There's a really interesting article in the Wall Street Journal on the role that informal markets (i.e. not formally registered, non-tax paying, non-regulated) are playing during the economic downturn. You can find it here.
As the article points out, economists typically view the informal sector of an economy as a problem child. If people are working in the informal sector, it's because the formal sector (the registered, oftentimes larger) businesses are not creating enough jobs. The size and scope of an informal sector is an indication of real problems elsewhere in the economy. True enough, but the problems that lead the informal sector to expand are often things like corruption and regulation that make it extremely costly for individuals, especially poorer individuals, to start and run a business. The informal sector is the outlet that many poor people turn to to make a living when the institutional environment limits opportunity.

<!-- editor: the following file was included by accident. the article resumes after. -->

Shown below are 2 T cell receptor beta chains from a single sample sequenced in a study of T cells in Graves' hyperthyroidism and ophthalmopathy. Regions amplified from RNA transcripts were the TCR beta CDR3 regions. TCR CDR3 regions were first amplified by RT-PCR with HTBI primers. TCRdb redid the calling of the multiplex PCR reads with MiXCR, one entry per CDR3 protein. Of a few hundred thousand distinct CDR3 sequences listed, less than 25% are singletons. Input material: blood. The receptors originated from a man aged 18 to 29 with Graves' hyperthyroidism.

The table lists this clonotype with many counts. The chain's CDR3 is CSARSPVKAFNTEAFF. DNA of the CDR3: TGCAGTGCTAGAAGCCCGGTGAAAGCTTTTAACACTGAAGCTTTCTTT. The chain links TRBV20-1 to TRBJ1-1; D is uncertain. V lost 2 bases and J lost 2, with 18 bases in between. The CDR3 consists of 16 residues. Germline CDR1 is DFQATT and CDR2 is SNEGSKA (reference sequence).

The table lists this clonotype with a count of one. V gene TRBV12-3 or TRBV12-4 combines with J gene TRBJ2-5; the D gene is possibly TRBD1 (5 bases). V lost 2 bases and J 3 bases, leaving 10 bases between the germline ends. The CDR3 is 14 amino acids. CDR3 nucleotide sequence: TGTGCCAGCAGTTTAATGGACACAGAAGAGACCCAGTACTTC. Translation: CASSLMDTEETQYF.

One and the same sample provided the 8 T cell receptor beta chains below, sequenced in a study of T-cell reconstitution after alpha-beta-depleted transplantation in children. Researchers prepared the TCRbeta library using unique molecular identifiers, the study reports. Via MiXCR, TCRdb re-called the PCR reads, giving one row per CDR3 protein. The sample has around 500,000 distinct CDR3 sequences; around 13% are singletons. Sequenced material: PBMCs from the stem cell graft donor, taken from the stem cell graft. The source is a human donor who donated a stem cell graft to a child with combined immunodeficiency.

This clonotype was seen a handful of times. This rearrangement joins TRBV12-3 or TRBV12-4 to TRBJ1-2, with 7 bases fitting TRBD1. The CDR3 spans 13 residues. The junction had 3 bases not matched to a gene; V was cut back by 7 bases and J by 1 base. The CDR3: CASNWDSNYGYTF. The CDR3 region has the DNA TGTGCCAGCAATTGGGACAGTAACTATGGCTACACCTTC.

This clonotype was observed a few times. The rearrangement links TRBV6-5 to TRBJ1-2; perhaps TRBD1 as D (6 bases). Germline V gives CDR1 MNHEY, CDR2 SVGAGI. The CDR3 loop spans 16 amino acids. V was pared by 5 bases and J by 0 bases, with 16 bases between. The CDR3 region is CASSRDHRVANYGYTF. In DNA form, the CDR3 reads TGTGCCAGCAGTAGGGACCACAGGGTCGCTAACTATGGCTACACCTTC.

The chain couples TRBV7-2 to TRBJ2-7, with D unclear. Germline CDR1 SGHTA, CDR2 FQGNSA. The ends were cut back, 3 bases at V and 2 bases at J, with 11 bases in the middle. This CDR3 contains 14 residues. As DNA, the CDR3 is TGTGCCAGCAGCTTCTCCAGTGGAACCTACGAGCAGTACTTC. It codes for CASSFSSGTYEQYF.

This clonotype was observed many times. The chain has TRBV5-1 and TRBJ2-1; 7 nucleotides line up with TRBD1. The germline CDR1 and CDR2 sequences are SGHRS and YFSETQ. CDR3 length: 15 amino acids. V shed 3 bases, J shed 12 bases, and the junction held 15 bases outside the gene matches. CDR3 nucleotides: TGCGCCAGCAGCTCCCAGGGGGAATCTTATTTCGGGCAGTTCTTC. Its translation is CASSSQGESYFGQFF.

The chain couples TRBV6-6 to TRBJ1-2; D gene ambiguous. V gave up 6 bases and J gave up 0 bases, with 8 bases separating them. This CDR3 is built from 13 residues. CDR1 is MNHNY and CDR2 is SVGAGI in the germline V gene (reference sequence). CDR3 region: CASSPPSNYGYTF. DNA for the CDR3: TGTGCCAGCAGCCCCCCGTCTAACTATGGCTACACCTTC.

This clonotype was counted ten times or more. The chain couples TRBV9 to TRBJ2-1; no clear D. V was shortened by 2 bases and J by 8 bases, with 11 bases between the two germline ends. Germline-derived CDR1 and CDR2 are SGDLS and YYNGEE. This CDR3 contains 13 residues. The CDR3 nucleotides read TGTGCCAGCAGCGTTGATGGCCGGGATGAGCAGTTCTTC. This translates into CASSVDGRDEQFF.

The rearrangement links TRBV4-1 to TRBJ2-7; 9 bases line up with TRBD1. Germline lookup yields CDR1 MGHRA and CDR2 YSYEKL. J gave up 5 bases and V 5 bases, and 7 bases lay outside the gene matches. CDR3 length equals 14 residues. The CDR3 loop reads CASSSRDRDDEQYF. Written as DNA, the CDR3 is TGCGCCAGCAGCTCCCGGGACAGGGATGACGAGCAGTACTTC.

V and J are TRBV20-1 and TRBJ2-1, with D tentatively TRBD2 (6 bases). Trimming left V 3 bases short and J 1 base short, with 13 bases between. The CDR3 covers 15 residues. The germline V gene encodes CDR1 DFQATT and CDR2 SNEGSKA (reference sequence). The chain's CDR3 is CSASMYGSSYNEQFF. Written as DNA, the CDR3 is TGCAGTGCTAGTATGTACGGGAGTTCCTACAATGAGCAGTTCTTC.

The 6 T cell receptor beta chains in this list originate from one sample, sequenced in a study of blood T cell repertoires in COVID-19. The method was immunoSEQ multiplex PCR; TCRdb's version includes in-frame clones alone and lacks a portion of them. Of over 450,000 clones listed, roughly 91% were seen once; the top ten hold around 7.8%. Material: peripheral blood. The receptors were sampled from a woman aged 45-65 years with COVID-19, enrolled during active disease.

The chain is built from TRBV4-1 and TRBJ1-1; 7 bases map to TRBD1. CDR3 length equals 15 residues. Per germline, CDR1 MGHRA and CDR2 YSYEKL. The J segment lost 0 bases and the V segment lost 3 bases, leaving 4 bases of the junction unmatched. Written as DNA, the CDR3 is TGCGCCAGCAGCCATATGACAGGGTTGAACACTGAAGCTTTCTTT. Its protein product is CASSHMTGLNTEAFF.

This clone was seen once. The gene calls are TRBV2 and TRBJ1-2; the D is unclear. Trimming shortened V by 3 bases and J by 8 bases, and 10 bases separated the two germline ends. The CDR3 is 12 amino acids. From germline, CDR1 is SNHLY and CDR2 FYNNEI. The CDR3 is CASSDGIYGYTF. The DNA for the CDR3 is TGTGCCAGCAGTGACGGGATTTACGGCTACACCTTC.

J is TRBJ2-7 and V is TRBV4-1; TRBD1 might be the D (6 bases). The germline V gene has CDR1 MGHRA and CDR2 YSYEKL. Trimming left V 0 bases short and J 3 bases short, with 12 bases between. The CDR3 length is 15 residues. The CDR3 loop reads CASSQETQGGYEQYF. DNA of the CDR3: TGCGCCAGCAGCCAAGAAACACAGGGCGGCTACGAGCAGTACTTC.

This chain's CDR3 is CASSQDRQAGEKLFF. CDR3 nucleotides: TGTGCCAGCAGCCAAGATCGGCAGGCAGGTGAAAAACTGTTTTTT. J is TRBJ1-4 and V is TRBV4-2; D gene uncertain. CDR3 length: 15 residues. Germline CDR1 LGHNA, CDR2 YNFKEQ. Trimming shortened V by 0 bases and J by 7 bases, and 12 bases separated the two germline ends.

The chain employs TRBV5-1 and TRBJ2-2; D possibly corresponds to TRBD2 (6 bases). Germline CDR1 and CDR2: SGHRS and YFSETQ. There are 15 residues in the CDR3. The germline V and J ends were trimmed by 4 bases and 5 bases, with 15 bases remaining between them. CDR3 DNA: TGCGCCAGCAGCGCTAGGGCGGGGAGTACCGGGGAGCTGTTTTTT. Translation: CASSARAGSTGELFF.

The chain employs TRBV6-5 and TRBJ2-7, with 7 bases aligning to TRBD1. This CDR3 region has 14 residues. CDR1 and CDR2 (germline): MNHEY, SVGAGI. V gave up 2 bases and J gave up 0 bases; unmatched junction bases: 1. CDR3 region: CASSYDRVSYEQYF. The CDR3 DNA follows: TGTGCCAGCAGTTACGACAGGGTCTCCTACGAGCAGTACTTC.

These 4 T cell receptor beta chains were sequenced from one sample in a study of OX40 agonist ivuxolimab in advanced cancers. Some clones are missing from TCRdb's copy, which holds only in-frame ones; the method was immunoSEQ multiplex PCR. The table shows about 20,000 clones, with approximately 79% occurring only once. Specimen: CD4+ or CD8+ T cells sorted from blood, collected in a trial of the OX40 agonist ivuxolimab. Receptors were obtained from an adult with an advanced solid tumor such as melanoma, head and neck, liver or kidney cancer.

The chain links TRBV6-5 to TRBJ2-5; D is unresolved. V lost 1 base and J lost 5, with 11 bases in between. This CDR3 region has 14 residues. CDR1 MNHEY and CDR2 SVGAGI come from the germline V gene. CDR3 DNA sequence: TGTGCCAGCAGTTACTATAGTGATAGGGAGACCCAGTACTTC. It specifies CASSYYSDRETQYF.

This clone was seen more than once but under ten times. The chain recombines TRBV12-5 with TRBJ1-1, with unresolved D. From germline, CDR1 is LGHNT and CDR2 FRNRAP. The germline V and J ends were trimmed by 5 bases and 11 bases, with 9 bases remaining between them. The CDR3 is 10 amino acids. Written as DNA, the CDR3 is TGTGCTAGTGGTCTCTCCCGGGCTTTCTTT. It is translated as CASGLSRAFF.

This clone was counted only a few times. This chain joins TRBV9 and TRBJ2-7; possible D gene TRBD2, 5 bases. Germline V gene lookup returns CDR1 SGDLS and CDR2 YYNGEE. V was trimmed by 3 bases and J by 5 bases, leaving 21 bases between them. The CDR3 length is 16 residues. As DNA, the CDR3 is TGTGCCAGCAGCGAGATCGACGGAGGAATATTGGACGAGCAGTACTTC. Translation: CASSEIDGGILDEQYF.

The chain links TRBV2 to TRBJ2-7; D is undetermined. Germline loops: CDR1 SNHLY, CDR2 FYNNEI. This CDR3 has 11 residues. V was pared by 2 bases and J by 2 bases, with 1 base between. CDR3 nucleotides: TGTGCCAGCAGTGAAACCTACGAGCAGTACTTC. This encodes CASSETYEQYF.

As the WSJ points out, we shouldn't necessarily see this as a bad thing. First, the informal sector gives the poor and unemployed some place to go to find work -- some choice is better than no choice for most. Second, the informal sector IS meeting consumers' needs -- poor consumers shop as well as sell, and they may be better able to find what they need, at prices they can afford, in the informal sector. Finally, as the article argues, the informal sector may be less subject to the kind of volatility that the formal sector is currently experiencing, precisely because it's not as tied to that formal sector. In an economic downturn, the informal sector will continue to operate when formal sector factories close. As I.P. Gautam, a municipal commissioner in Ahmedebad, India points out in the story, per capita income may be less for these workers, growth may be slow, "but you get your bread and butter."